Monday of the Thirtieth Week in Ordinary Time
(Romans 8:12-17; Luke 13:10-17)
Jesuit Scripture scholar Joseph Fitzmyer has shown that the Aramaic word abba is not meant to say “daddy” as we once excitedly learned. Yet we should not become disillusioned. St. Paul may have reverted to the Aramaic word to indicate the esteem that many Jewish children, like himself and his siblings, feel for their fathers. Pious Jewish fathers, at least, are not playboys but providers who raise their children in faith and with love. Sons and daughters of such men fear them when they are small, but as they mature the fright dissolves into love and then into a respect bordering on awe.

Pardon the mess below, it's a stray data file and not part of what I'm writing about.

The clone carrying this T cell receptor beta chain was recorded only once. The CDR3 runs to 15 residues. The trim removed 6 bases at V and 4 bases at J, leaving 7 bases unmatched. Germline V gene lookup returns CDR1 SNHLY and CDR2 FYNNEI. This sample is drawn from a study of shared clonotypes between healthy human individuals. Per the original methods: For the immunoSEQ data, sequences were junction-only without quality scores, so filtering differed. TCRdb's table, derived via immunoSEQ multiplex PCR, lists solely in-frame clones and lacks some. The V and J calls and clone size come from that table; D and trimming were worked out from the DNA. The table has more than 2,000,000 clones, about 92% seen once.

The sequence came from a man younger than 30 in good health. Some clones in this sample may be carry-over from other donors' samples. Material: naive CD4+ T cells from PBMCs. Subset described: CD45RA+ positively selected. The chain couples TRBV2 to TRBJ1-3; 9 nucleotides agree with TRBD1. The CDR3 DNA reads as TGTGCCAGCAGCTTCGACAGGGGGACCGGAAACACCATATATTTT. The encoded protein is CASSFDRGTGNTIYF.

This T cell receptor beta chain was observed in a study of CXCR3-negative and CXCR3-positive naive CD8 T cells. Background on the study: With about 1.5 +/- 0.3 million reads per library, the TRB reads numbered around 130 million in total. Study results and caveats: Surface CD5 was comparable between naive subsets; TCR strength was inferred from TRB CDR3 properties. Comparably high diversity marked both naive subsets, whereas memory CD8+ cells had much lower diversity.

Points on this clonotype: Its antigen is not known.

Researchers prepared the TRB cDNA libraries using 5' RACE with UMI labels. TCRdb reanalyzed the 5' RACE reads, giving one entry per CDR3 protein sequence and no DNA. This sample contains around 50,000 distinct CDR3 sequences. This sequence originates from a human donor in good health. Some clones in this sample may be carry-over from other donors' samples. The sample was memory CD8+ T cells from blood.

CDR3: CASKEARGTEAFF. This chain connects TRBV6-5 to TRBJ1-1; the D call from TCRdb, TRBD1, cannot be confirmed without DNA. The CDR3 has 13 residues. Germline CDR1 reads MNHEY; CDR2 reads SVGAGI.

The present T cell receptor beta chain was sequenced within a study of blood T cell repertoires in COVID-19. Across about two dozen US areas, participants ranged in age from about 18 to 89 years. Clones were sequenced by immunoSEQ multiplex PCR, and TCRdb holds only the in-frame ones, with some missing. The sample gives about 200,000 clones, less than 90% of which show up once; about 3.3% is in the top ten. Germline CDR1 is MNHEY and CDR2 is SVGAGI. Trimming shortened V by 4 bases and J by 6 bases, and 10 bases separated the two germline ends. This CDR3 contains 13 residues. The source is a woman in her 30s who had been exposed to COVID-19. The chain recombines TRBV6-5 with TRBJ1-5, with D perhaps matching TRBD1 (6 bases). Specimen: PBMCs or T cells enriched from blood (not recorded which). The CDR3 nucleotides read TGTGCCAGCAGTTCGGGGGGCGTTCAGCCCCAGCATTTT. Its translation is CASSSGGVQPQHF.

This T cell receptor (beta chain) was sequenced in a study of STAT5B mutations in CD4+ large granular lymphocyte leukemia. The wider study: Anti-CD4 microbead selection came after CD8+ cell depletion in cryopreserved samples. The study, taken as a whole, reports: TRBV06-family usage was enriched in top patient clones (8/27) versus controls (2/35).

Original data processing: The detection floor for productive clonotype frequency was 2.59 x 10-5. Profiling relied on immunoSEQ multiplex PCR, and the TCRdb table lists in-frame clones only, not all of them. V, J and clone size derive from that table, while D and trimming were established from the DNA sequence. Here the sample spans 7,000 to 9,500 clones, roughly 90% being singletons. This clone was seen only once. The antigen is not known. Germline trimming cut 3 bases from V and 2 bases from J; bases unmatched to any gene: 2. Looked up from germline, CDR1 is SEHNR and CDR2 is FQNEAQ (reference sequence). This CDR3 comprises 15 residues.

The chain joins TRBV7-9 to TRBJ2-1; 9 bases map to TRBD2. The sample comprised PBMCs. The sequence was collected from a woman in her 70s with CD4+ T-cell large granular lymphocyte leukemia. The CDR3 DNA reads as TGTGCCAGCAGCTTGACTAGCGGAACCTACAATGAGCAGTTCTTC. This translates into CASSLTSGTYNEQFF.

Paul is saying that related to God, the same movement from fear to awe is implemented in us believers by the Holy Spirit. Certainly Paul has in mind something more than a change in psychological attitude toward God as the Spirit’s fruit here. He is saying that the Spirit establishes us God’s adopted daughters and sons capable of sacrifices, like that of Jesus, which gain for us access to everlasting life.